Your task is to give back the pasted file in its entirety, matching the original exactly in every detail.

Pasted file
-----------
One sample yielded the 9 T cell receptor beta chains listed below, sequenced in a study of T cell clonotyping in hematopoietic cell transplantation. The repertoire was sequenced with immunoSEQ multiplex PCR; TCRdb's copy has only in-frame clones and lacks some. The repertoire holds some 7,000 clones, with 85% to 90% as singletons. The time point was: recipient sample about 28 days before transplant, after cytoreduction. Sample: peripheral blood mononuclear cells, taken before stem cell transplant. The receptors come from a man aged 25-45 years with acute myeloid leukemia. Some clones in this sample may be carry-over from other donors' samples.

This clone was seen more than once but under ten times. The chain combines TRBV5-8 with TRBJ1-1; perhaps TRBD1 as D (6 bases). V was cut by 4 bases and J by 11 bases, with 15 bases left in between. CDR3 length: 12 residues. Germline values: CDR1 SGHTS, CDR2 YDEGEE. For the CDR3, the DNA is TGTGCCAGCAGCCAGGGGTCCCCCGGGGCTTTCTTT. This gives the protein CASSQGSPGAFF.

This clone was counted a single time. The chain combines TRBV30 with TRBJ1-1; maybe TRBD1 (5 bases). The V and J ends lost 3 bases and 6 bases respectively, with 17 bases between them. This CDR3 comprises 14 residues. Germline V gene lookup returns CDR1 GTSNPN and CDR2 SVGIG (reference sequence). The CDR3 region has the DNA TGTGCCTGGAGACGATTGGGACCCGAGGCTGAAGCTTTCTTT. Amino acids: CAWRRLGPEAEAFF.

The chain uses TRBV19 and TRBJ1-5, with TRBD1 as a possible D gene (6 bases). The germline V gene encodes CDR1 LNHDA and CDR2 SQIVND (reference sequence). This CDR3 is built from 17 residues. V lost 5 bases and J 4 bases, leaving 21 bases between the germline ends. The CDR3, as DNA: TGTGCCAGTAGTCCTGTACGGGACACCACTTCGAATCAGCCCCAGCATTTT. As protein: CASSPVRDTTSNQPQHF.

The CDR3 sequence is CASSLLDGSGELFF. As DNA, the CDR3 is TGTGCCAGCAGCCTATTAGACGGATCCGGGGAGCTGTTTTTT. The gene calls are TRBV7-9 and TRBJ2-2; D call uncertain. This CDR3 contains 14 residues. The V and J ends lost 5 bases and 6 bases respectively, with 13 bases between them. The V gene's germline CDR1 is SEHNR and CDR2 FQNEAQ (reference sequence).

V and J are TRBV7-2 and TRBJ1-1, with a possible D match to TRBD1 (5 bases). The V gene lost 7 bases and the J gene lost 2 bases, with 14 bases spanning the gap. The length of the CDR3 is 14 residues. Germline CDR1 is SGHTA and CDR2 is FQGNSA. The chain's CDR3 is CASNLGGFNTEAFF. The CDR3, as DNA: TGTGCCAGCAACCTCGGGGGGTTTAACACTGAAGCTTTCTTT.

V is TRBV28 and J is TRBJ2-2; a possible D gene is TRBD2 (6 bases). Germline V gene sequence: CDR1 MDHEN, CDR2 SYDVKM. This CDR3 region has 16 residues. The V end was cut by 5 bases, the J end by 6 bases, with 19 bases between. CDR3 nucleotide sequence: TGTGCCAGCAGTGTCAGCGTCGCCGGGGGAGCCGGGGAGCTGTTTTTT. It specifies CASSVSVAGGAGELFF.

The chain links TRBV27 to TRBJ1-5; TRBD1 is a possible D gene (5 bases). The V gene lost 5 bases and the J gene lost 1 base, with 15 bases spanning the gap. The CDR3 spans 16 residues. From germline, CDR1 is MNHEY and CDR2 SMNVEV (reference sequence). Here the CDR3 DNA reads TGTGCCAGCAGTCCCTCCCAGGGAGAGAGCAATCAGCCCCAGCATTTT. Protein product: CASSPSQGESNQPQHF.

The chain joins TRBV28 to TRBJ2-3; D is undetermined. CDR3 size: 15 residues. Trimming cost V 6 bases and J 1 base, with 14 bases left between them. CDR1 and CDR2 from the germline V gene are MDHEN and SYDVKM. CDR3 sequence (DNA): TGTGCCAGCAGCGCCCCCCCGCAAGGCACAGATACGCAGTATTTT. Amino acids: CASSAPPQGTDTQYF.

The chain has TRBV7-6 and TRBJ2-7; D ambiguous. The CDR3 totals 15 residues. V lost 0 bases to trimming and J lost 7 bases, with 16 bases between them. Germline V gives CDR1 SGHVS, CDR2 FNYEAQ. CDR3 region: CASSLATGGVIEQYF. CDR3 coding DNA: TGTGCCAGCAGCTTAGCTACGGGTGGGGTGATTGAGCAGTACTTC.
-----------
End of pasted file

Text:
One sample yielded the 9 T cell receptor beta chains listed below, sequenced in a study of T cell clonotyping in hematopoietic cell transplantation. The repertoire was sequenced with immunoSEQ multiplex PCR; TCRdb's copy has only in-frame clones and lacks some. The repertoire holds some 7,000 clones, with 85% to 90% as singletons. The time point was: recipient sample about 28 days before transplant, after cytoreduction. Sample: peripheral blood mononuclear cells, taken before stem cell transplant. The receptors come from a man aged 25-45 years with acute myeloid leukemia. Some clones in this sample may be carry-over from other donors' samples.

This clone was seen more than once but under ten times. The chain combines TRBV5-8 with TRBJ1-1; perhaps TRBD1 as D (6 bases). V was cut by 4 bases and J by 11 bases, with 15 bases left in between. CDR3 length: 12 residues. Germline values: CDR1 SGHTS, CDR2 YDEGEE. For the CDR3, the DNA is TGTGCCAGCAGCCAGGGGTCCCCCGGGGCTTTCTTT. This gives the protein CASSQGSPGAFF.

This clone was counted a single time. The chain combines TRBV30 with TRBJ1-1; maybe TRBD1 (5 bases). The V and J ends lost 3 bases and 6 bases respectively, with 17 bases between them. This CDR3 comprises 14 residues. Germline V gene lookup returns CDR1 GTSNPN and CDR2 SVGIG (reference sequence). The CDR3 region has the DNA TGTGCCTGGAGACGATTGGGACCCGAGGCTGAAGCTTTCTTT. Amino acids: CAWRRLGPEAEAFF.

The chain uses TRBV19 and TRBJ1-5, with TRBD1 as a possible D gene (6 bases). The germline V gene encodes CDR1 LNHDA and CDR2 SQIVND (reference sequence). This CDR3 is built from 17 residues. V lost 5 bases and J 4 bases, leaving 21 bases between the germline ends. The CDR3, as DNA: TGTGCCAGTAGTCCTGTACGGGACACCACTTCGAATCAGCCCCAGCATTTT. As protein: CASSPVRDTTSNQPQHF.

The CDR3 sequence is CASSLLDGSGELFF. As DNA, the CDR3 is TGTGCCAGCAGCCTATTAGACGGATCCGGGGAGCTGTTTTTT. The gene calls are TRBV7-9 and TRBJ2-2; D call uncertain. This CDR3 contains 14 residues. The V and J ends lost 5 bases and 6 bases respectively, with 13 bases between them. The V gene's germline CDR1 is SEHNR and CDR2 FQNEAQ (reference sequence).

V and J are TRBV7-2 and TRBJ1-1, with a possible D match to TRBD1 (5 bases). The V gene lost 7 bases and the J gene lost 2 bases, with 14 bases spanning the gap. The length of the CDR3 is 14 residues. Germline CDR1 is SGHTA and CDR2 is FQGNSA. The chain's CDR3 is CASNLGGFNTEAFF. The CDR3, as DNA: TGTGCCAGCAACCTCGGGGGGTTTAACACTGAAGCTTTCTTT.

V is TRBV28 and J is TRBJ2-2; a possible D gene is TRBD2 (6 bases). Germline V gene sequence: CDR1 MDHEN, CDR2 SYDVKM. This CDR3 region has 16 residues. The V end was cut by 5 bases, the J end by 6 bases, with 19 bases between. CDR3 nucleotide sequence: TGTGCCAGCAGTGTCAGCGTCGCCGGGGGAGCCGGGGAGCTGTTTTTT. It specifies CASSVSVAGGAGELFF.

The chain links TRBV27 to TRBJ1-5; TRBD1 is a possible D gene (5 bases). The V gene lost 5 bases and the J gene lost 1 base, with 15 bases spanning the gap. The CDR3 spans 16 residues. From germline, CDR1 is MNHEY and CDR2 SMNVEV (reference sequence). Here the CDR3 DNA reads TGTGCCAGCAGTCCCTCCCAGGGAGAGAGCAATCAGCCCCAGCATTTT. Protein product: CASSPSQGESNQPQHF.

The chain joins TRBV28 to TRBJ2-3; D is undetermined. CDR3 size: 15 residues. Trimming cost V 6 bases and J 1 base, with 14 bases left between them. CDR1 and CDR2 from the germline V gene are MDHEN and SYDVKM. CDR3 sequence (DNA): TGTGCCAGCAGCGCCCCCCCGCAAGGCACAGATACGCAGTATTTT. Amino acids: CASSAPPQGTDTQYF.

The chain has TRBV7-6 and TRBJ2-7; D ambiguous. The CDR3 totals 15 residues. V lost 0 bases to trimming and J lost 7 bases, with 16 bases between them. Germline V gives CDR1 SGHVS, CDR2 FNYEAQ. CDR3 region: CASSLATGGVIEQYF. CDR3 coding DNA: TGTGCCAGCAGCTTAGCTACGGGTGGGGTGATTGAGCAGTACTTC.